Back in the real world, the one remaining issue for this remarkable construction is that of access. Much of Gormley's previous work has been about inclusion, art for the people, by the people, with Field as the most obvious example. Gormley has created an interior space which on one level demands privilege and exclusivity, but which also touches universal and humanitarian themes which much of his other art has championed. It would, at first, appear that the vast expense of experiencing the interior is a barrier to its effectiveness, but on reflection, this may not be as great a difficulty as it at first appears.
It costs £2,250 to spend the night in Antony Gormley's ROOM. The privilege of being able to stand alone in front of Picasso's Women of Algiers recently cost someone £116 million, but does the question of money make that painting (or ROOM, for that matter) any less effective? The relationship between great art, access and money has always been troubled --Van Gogh, for example, sold almost nothing and now his work goes for millions-- and has never been resolved. Now some of the art that is most valued emotionally is is also the most valued financially, so that some hugely expensive works are locked away in bank vaults because it is too risky to have them on display, especially in private homes. The most precious works, those which speak most eloquently to us, are now the most inaccessible, the least seen.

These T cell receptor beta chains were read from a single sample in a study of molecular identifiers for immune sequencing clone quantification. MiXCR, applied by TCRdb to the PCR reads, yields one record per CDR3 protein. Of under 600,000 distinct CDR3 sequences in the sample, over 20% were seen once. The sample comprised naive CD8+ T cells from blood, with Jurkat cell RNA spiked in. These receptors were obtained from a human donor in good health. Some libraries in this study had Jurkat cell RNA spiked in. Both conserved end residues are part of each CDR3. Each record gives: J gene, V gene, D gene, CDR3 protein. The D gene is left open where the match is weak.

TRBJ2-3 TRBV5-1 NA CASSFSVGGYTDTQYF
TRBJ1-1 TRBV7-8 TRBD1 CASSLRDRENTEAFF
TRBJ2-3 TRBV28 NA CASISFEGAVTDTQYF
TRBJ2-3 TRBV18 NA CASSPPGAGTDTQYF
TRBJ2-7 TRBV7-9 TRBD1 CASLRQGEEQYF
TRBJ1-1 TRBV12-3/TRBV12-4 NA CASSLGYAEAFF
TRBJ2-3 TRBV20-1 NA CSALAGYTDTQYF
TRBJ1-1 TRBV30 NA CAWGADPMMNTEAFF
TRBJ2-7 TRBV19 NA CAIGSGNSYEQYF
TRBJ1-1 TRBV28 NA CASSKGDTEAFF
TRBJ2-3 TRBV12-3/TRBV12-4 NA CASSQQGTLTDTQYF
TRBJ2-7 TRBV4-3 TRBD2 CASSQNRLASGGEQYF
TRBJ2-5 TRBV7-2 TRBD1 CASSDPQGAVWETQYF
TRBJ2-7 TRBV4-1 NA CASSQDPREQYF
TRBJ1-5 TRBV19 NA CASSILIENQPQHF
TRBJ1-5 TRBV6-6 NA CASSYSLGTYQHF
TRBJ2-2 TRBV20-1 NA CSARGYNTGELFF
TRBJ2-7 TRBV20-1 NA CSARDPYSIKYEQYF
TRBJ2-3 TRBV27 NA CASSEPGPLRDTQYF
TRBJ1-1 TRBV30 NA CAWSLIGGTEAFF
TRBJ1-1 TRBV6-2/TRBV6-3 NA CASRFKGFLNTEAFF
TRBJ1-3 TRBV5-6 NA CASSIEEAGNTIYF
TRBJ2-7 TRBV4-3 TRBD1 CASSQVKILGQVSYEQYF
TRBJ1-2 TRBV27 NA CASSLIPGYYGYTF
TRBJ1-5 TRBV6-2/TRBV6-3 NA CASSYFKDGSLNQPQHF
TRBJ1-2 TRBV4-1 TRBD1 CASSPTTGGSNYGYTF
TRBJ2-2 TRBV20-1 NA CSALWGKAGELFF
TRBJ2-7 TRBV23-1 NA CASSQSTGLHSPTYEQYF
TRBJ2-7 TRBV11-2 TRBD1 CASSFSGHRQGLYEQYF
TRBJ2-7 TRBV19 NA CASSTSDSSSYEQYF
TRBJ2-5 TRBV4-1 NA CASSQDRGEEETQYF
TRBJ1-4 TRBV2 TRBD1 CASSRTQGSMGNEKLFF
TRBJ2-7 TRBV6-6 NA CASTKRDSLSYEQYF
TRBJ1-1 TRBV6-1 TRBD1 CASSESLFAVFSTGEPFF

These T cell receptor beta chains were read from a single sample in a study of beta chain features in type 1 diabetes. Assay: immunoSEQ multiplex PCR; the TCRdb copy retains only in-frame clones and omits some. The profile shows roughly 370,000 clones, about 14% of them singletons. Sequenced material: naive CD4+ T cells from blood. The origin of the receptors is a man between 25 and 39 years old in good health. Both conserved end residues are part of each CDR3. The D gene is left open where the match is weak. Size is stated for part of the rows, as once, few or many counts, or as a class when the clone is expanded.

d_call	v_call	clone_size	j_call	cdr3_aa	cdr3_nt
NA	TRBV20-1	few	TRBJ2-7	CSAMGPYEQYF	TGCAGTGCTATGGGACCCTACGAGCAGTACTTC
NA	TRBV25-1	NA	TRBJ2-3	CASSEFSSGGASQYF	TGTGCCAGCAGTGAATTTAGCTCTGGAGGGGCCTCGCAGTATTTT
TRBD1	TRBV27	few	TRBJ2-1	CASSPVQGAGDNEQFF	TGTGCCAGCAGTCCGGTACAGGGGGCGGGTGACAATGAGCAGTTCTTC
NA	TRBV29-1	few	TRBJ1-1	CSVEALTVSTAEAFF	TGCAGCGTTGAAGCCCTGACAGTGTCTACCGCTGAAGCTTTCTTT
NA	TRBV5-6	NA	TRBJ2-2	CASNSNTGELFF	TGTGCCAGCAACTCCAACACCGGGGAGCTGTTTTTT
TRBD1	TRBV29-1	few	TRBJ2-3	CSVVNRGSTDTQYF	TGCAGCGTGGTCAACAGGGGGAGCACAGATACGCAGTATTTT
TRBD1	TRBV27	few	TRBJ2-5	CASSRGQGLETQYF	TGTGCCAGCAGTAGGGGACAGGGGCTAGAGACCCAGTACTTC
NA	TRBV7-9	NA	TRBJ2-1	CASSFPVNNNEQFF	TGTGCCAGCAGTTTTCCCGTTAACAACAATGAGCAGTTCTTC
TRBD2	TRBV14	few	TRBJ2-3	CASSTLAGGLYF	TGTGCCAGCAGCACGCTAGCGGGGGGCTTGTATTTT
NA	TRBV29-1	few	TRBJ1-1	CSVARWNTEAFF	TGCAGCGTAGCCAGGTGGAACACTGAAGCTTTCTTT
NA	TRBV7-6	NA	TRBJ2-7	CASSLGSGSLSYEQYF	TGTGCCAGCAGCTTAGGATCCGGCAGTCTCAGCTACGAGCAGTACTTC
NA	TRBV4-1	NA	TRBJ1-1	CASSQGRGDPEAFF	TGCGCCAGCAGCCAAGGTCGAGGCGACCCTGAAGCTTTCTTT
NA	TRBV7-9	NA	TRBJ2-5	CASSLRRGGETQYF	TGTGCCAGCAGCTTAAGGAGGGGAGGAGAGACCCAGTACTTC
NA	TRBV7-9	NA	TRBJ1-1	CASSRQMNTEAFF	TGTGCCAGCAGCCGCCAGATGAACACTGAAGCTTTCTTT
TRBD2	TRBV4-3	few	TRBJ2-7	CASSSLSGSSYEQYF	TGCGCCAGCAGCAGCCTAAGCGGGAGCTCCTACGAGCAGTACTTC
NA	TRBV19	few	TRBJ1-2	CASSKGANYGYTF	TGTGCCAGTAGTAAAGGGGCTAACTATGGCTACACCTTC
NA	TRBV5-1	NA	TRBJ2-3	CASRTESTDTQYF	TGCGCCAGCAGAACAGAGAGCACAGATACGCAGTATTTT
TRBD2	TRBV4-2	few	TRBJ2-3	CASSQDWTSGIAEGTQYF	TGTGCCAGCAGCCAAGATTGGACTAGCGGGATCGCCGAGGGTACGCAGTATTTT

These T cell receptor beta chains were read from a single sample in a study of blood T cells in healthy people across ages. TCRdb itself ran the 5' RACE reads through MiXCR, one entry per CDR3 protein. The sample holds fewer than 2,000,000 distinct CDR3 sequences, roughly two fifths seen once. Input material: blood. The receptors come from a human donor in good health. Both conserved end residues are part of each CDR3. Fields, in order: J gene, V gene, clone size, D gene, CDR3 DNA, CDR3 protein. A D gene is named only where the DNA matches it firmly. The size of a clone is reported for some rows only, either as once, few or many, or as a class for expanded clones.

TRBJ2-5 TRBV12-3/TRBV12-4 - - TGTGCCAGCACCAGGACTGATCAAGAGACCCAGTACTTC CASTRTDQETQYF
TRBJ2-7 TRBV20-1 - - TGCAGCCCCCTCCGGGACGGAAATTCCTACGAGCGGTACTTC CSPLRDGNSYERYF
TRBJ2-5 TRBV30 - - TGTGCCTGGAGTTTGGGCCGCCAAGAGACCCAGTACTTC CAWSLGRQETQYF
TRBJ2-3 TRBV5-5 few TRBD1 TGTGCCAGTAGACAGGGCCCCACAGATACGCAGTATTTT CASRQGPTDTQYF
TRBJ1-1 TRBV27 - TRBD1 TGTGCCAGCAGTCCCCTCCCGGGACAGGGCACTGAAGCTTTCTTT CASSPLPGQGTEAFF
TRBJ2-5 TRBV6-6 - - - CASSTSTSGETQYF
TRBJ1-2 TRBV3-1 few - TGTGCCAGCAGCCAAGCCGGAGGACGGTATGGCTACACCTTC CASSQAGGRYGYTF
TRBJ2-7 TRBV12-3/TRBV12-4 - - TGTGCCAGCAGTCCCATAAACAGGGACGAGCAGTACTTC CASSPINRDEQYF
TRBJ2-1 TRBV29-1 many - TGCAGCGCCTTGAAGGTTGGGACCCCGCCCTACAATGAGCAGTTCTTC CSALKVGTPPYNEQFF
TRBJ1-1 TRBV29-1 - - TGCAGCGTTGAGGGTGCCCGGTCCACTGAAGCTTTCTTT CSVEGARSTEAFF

ROOM is a stunning piece of work, and the book of photographs is a worthy record of its public and private face. Go and see the exterior in Mayfair if you can, or simply enjoy the images in the book. Either way, Gormley and the Beaumont Hotel have conspired to create something genuinely extraordinary, a work of art and architecture in which money has clearly been a big factor, but which ultimately, I think, transcends it. --Paul Flux